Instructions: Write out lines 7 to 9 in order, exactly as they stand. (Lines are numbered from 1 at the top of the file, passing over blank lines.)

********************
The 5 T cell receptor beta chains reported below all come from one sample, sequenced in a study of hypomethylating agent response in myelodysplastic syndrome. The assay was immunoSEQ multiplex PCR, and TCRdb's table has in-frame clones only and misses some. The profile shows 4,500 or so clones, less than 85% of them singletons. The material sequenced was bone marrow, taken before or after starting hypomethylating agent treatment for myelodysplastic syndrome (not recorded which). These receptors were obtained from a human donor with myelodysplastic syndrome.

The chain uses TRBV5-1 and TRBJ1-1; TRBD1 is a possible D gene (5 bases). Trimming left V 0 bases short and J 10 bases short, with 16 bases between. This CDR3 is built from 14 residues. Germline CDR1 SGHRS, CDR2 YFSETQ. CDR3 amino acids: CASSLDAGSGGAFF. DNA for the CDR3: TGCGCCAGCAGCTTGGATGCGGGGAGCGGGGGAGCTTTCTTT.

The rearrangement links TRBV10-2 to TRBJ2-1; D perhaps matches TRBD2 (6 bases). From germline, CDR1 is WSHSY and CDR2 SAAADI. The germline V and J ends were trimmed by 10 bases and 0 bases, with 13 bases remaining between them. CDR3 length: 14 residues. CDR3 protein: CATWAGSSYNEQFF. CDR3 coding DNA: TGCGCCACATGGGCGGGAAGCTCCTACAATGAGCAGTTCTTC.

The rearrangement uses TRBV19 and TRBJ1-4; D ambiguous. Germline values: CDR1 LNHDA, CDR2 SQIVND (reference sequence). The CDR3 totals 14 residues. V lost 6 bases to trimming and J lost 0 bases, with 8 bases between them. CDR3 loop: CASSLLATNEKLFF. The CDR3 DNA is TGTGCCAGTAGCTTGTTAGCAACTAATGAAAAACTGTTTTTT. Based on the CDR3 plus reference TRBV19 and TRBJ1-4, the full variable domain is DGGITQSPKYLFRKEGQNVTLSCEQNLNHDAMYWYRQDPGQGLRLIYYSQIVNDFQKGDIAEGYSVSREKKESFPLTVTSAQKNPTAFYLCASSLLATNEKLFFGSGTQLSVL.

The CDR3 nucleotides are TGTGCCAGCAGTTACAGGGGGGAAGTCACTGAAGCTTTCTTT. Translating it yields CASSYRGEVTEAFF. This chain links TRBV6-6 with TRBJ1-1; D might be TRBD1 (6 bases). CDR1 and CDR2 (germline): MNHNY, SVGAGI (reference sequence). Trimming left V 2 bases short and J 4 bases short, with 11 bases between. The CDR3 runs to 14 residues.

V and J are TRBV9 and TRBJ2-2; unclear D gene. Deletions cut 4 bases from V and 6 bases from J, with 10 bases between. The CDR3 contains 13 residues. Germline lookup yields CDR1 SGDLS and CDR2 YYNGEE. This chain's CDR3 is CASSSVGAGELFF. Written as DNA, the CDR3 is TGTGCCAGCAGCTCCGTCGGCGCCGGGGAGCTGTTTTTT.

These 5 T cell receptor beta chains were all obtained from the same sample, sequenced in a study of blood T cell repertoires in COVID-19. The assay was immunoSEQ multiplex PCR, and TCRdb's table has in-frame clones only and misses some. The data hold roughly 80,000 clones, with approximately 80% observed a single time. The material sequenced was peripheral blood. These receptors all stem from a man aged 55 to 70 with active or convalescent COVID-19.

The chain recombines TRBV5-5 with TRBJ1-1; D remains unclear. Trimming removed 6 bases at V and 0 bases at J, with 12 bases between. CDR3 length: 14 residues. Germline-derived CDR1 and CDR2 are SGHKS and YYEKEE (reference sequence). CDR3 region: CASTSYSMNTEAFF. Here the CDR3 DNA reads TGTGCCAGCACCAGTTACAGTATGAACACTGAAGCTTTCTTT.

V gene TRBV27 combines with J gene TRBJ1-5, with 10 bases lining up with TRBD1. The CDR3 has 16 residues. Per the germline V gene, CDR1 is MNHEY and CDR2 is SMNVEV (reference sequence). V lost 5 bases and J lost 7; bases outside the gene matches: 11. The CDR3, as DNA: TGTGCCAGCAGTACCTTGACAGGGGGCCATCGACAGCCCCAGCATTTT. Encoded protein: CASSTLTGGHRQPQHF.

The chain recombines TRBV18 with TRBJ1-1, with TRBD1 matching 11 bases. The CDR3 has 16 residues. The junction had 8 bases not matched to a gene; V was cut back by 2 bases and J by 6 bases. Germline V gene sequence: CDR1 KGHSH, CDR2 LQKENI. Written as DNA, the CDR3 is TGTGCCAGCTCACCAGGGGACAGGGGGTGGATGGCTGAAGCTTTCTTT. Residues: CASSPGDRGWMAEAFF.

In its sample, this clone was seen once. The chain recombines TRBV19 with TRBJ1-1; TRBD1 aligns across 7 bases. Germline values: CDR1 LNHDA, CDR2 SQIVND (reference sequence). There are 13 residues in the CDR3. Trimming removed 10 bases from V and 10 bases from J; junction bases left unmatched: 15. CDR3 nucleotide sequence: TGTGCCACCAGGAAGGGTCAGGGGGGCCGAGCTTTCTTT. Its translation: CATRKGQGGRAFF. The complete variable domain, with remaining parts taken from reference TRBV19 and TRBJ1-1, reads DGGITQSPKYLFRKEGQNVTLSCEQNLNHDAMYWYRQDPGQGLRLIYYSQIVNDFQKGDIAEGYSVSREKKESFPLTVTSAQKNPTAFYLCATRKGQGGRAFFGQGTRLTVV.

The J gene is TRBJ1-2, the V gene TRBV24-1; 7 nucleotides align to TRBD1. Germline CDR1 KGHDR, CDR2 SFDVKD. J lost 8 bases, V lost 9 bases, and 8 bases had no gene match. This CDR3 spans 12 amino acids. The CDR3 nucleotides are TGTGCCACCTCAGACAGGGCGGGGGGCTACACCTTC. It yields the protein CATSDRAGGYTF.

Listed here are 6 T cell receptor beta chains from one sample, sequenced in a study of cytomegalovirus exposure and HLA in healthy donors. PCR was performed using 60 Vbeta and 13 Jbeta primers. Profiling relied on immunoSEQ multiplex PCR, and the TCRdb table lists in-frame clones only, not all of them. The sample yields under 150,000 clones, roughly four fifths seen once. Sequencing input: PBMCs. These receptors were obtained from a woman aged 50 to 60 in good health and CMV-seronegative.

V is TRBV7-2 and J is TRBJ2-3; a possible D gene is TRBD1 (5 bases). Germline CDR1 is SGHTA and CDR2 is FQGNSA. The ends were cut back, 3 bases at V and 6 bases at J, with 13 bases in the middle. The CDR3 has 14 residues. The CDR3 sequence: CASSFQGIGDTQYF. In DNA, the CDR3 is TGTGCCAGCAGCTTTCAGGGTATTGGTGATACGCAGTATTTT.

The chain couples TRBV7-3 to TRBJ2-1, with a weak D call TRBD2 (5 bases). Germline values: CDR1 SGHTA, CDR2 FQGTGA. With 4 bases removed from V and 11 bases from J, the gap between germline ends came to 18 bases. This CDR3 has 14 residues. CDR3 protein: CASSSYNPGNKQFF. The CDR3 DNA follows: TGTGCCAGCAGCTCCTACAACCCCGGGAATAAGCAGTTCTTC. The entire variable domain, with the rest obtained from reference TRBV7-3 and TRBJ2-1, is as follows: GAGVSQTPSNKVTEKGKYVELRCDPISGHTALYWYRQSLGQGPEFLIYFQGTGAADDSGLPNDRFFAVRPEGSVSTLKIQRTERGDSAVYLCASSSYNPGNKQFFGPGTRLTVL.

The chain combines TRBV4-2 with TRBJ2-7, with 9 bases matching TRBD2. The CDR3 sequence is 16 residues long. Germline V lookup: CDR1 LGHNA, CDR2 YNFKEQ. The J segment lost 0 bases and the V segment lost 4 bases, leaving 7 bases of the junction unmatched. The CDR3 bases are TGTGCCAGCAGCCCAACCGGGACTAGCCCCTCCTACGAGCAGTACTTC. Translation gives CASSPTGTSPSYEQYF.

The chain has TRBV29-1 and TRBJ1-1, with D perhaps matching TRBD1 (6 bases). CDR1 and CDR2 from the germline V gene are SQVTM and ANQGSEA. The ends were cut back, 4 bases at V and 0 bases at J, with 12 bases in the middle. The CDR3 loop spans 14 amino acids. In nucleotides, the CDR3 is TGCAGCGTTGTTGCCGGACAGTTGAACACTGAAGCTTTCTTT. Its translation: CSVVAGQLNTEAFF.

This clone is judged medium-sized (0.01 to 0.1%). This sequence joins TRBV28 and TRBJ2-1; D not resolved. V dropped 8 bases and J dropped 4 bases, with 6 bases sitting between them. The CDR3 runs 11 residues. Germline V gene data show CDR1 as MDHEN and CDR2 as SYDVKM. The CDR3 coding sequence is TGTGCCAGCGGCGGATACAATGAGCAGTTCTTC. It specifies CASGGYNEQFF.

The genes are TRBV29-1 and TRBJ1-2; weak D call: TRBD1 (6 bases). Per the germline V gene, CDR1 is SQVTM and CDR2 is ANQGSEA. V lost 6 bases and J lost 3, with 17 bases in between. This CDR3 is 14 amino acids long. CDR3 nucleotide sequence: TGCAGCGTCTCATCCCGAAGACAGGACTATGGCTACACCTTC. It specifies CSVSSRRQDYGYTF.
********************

These 5 T cell receptor beta chains were all obtained from the same sample, sequenced in a study of blood T cell repertoires in COVID-19. The assay was immunoSEQ multiplex PCR, and TCRdb's table has in-frame clones only and misses some. The data hold roughly 80,000 clones, with approximately 80% observed a single time. The material sequenced was peripheral blood. These receptors all stem from a man aged 55 to 70 with active or convalescent COVID-19.

The chain recombines TRBV5-5 with TRBJ1-1; D remains unclear. Trimming removed 6 bases at V and 0 bases at J, with 12 bases between. CDR3 length: 14 residues. Germline-derived CDR1 and CDR2 are SGHKS and YYEKEE (reference sequence). CDR3 region: CASTSYSMNTEAFF. Here the CDR3 DNA reads TGTGCCAGCACCAGTTACAGTATGAACACTGAAGCTTTCTTT.

V gene TRBV27 combines with J gene TRBJ1-5, with 10 bases lining up with TRBD1. The CDR3 has 16 residues. Per the germline V gene, CDR1 is MNHEY and CDR2 is SMNVEV (reference sequence). V lost 5 bases and J lost 7; bases outside the gene matches: 11. The CDR3, as DNA: TGTGCCAGCAGTACCTTGACAGGGGGCCATCGACAGCCCCAGCATTTT. Encoded protein: CASSTLTGGHRQPQHF.